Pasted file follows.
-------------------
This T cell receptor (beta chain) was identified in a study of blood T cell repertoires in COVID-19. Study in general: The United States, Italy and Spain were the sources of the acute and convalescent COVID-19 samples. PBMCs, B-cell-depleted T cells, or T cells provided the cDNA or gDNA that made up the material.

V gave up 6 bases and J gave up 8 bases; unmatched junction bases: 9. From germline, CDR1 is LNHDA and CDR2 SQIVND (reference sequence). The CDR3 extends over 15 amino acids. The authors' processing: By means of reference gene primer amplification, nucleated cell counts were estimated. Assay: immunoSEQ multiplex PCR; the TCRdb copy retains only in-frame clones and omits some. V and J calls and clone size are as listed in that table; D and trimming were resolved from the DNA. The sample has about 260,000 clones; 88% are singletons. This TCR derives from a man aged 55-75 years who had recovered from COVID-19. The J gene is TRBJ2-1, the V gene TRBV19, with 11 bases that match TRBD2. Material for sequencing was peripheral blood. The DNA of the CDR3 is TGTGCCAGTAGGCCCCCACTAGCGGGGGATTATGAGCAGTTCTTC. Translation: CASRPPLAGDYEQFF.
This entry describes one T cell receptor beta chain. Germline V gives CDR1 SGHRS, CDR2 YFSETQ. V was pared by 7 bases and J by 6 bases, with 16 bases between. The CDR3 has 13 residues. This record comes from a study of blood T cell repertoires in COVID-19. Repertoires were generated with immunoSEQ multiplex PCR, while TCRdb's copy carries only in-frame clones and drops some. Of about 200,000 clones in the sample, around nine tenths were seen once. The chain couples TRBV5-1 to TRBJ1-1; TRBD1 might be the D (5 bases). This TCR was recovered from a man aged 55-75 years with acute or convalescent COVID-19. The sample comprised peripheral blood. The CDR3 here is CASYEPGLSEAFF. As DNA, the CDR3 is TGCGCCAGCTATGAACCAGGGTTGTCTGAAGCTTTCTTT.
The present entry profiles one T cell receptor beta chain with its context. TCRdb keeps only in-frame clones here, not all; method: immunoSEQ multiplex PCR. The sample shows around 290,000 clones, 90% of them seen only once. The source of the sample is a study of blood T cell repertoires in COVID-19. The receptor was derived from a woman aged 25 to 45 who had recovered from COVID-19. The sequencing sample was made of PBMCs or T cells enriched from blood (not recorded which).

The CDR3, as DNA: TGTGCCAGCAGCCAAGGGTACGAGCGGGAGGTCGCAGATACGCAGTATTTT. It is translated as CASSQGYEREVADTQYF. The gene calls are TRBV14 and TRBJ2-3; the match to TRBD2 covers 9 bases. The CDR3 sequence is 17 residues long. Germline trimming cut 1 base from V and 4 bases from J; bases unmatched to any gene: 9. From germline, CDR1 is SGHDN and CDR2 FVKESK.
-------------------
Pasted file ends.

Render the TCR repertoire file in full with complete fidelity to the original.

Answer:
This T cell receptor (beta chain) was identified in a study of blood T cell repertoires in COVID-19. Study in general: The United States, Italy and Spain were the sources of the acute and convalescent COVID-19 samples. PBMCs, B-cell-depleted T cells, or T cells provided the cDNA or gDNA that made up the material.

V gave up 6 bases and J gave up 8 bases; unmatched junction bases: 9. From germline, CDR1 is LNHDA and CDR2 SQIVND (reference sequence). The CDR3 extends over 15 amino acids. The authors' processing: By means of reference gene primer amplification, nucleated cell counts were estimated. Assay: immunoSEQ multiplex PCR; the TCRdb copy retains only in-frame clones and omits some. V and J calls and clone size are as listed in that table; D and trimming were resolved from the DNA. The sample has about 260,000 clones; 88% are singletons. This TCR derives from a man aged 55-75 years who had recovered from COVID-19. The J gene is TRBJ2-1, the V gene TRBV19, with 11 bases that match TRBD2. Material for sequencing was peripheral blood. The DNA of the CDR3 is TGTGCCAGTAGGCCCCCACTAGCGGGGGATTATGAGCAGTTCTTC. Translation: CASRPPLAGDYEQFF.
This entry describes one T cell receptor beta chain. Germline V gives CDR1 SGHRS, CDR2 YFSETQ. V was pared by 7 bases and J by 6 bases, with 16 bases between. The CDR3 has 13 residues. This record comes from a study of blood T cell repertoires in COVID-19. Repertoires were generated with immunoSEQ multiplex PCR, while TCRdb's copy carries only in-frame clones and drops some. Of about 200,000 clones in the sample, around nine tenths were seen once. The chain couples TRBV5-1 to TRBJ1-1; TRBD1 might be the D (5 bases). This TCR was recovered from a man aged 55-75 years with acute or convalescent COVID-19. The sample comprised peripheral blood. The CDR3 here is CASYEPGLSEAFF. As DNA, the CDR3 is TGCGCCAGCTATGAACCAGGGTTGTCTGAAGCTTTCTTT.
The present entry profiles one T cell receptor beta chain with its context. TCRdb keeps only in-frame clones here, not all; method: immunoSEQ multiplex PCR. The sample shows around 290,000 clones, 90% of them seen only once. The source of the sample is a study of blood T cell repertoires in COVID-19. The receptor was derived from a woman aged 25 to 45 who had recovered from COVID-19. The sequencing sample was made of PBMCs or T cells enriched from blood (not recorded which).

The CDR3, as DNA: TGTGCCAGCAGCCAAGGGTACGAGCGGGAGGTCGCAGATACGCAGTATTTT. It is translated as CASSQGYEREVADTQYF. The gene calls are TRBV14 and TRBJ2-3; the match to TRBD2 covers 9 bases. The CDR3 sequence is 17 residues long. Germline trimming cut 1 base from V and 4 bases from J; bases unmatched to any gene: 9. From germline, CDR1 is SGHDN and CDR2 FVKESK.